In Adventures in the Spirit, respected and influential theologian Philip Clayton argues that two major intellectual movements of our day-panentheism and emergence-are converging and that together they offer exciting new vistas for theological reflection. On the one hand, over the last decades many theologians have been re-conceiving the God-world relation panentheistically, affirming a radical indwelling of God within the world and the world within God. On the other hand, scientists have begun to abandon the reductionist ideology that characterized much of the modern period, with a new emphasis on emergence. Their study of how new, novel structures and entities arise throughout the evolutionary process yields a much more open-ended, holistic vision of reality, Clayton argues.
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Exceptionally reader-friendly, extensively illustrated, and engagingly thought-provoking, this one-volume historical survey of the humanities is accessible -- and inviting -- to readers with little background in the arts and humanities. Carefully balanced among the major arts, philosophy, and religion and finely focused on selected principal events, styles, movements, and figures, it brings the past to life by including authentic documents from daily life, comparative global perspectives, and examples from literature, philosophy, music -- including the contributions of women and minority artists.
The book investigates the theme of Modernism (1920-1960 and its epigones) as an integral part of tangible and intangible cultural heritage which contains the result of a whole range of disciplines whose aim is to identify, document and preserve the memory of the past and the value of the future. Including several chapters, it contains research results relating to cultural heritage, more specifically Modernism, and current digital technologies. This makes it possible to record and evaluate the changes that both undergo: the first one, from a material point of view, the second one from the research point of view, which integrates the traditional approach with an innovative one. The purpose of the publication is to show the most recent studies on the modernist lexicon 100 years after its birth, moving through different fields of cultural heritage: from different forms of art to architecture, from design to engineering, from literature to history, representation and restoration. The book appeals to scholars and professionals who are involved in the process of understanding, reading and comprehension the transformation that the places have undergone within the period under examination. It will certainly foster the international exchange of knowledge that characterized Modernism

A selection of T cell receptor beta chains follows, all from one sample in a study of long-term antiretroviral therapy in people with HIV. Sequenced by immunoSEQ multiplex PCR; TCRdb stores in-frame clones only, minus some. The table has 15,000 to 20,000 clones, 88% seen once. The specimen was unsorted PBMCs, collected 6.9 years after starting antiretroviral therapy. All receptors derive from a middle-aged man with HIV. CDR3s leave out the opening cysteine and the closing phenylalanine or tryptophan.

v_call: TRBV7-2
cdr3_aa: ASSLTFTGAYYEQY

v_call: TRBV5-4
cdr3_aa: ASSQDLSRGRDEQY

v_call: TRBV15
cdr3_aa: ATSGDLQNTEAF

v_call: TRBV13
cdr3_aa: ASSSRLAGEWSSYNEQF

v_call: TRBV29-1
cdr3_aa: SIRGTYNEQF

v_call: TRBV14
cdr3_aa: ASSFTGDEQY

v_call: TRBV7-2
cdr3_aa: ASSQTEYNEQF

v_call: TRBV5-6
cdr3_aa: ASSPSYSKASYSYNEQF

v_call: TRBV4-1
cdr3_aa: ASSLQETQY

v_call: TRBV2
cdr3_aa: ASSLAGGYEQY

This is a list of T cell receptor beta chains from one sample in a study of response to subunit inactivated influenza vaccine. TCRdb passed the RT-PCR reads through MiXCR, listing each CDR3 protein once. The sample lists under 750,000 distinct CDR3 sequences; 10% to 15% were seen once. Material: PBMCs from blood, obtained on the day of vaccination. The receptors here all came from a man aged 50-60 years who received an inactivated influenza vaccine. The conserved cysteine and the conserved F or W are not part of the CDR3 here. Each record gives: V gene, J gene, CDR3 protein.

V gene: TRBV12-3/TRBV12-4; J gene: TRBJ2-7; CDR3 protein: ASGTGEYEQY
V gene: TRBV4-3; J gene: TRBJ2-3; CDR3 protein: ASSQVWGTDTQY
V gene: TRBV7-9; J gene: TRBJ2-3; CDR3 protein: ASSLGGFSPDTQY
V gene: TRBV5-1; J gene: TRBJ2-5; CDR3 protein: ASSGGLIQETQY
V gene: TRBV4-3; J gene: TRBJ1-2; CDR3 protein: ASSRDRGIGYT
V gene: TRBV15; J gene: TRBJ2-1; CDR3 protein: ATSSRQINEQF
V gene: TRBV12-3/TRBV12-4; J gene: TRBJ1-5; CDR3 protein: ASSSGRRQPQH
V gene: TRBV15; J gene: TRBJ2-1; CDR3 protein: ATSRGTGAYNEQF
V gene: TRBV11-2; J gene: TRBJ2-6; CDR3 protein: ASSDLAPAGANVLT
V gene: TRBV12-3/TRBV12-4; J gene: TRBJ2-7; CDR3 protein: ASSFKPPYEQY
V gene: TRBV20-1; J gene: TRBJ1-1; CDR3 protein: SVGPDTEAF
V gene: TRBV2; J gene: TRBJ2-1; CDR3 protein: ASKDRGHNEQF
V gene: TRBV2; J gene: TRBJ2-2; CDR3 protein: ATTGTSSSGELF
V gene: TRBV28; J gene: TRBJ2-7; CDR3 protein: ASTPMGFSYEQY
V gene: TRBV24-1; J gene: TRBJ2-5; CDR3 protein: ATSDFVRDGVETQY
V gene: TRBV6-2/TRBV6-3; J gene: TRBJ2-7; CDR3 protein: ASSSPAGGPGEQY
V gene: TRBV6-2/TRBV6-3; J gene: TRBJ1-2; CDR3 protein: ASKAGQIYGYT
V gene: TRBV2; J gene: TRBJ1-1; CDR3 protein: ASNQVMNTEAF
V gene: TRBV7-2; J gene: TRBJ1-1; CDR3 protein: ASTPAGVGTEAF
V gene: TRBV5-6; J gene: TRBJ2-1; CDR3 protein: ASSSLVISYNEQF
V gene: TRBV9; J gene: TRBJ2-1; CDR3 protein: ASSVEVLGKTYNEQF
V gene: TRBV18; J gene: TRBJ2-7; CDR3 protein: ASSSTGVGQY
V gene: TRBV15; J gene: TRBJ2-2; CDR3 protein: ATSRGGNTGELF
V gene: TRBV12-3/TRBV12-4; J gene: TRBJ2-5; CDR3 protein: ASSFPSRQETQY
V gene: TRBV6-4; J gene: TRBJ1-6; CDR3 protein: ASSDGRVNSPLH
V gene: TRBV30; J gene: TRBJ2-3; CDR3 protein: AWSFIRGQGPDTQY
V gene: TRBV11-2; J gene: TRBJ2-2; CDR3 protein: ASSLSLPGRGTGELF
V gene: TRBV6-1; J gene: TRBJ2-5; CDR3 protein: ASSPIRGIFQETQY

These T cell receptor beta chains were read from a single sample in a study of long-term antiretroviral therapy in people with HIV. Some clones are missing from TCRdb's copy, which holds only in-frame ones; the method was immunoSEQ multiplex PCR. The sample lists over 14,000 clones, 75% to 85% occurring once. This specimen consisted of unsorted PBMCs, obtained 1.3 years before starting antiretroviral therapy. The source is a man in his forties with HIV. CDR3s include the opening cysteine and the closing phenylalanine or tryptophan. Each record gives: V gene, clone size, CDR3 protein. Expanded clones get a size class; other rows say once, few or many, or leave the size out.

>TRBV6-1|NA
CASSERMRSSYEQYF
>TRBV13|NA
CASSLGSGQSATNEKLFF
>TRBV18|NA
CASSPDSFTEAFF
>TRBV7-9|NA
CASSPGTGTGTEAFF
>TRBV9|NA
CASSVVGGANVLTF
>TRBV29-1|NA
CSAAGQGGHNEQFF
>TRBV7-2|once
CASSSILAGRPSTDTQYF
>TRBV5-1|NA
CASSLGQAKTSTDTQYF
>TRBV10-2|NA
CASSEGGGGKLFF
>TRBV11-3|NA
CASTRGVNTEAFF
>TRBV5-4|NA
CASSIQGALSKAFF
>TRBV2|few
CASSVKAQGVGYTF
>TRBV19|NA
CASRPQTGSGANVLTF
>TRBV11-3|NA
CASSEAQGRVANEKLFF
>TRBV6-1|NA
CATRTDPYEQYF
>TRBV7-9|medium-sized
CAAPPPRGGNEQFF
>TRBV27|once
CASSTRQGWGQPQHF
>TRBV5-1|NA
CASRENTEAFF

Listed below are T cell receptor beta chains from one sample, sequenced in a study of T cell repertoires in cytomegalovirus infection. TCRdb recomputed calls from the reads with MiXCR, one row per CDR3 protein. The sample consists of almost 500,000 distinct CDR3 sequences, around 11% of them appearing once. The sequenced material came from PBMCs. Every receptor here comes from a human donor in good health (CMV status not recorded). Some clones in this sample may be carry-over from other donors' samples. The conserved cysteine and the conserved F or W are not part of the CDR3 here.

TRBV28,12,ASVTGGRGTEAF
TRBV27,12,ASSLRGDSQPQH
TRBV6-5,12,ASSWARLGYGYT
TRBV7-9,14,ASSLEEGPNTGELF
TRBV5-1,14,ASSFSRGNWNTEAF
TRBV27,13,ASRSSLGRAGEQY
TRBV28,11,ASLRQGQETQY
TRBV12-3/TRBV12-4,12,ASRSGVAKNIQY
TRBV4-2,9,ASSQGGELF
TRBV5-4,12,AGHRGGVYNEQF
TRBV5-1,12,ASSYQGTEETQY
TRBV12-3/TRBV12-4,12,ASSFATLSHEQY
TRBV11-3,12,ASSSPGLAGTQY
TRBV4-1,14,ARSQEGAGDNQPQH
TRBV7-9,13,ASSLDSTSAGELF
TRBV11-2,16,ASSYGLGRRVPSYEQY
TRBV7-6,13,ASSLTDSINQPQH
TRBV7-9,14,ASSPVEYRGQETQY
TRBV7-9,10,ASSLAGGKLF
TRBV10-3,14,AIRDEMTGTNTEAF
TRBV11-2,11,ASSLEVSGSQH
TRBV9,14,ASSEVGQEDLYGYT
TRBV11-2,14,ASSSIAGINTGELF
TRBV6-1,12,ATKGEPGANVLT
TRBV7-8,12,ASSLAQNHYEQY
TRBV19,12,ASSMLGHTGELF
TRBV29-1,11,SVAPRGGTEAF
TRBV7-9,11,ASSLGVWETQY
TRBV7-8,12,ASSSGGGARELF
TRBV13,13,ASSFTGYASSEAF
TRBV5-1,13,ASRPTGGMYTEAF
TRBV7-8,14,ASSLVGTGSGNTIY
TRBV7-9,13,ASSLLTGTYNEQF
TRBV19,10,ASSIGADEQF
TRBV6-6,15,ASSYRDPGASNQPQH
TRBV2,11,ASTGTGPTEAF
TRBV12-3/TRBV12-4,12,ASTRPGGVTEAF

Interpretive Adventures displays a written synthesis of the biblical scholar and the practicing missionary. The first chapters offer theological originality on the Exodus Story, deconstructs the story of Solomon's wisdom, challenges traditional readings of Ananias and Sapphira, and reads stories from Samuel as examples of the construction for a nation state. The chapter on a feminist reading of Judges stands out as a formidable challenge for improved gender relations. A careful study of the female characters reveals an important theological concern of God and makes a statement about humanity's treatment of women in relation to violence. From the vociferous Achsah to the final character, the silent concubine, the decline of the female voice coincides with the escalation of violence. The final theological statement uncovers male treatment of women as a precursor to genocide. It can be said that Judges teaches us that once the female voice is silenced in a given society, then that society is subject to committing acts of genocide. The author's experience as a teacher and missionary contribute to the final chapters that provide the reader with liberative missional practices for various communities of need in the Philippines. A few brief stories highlight the author's experiences.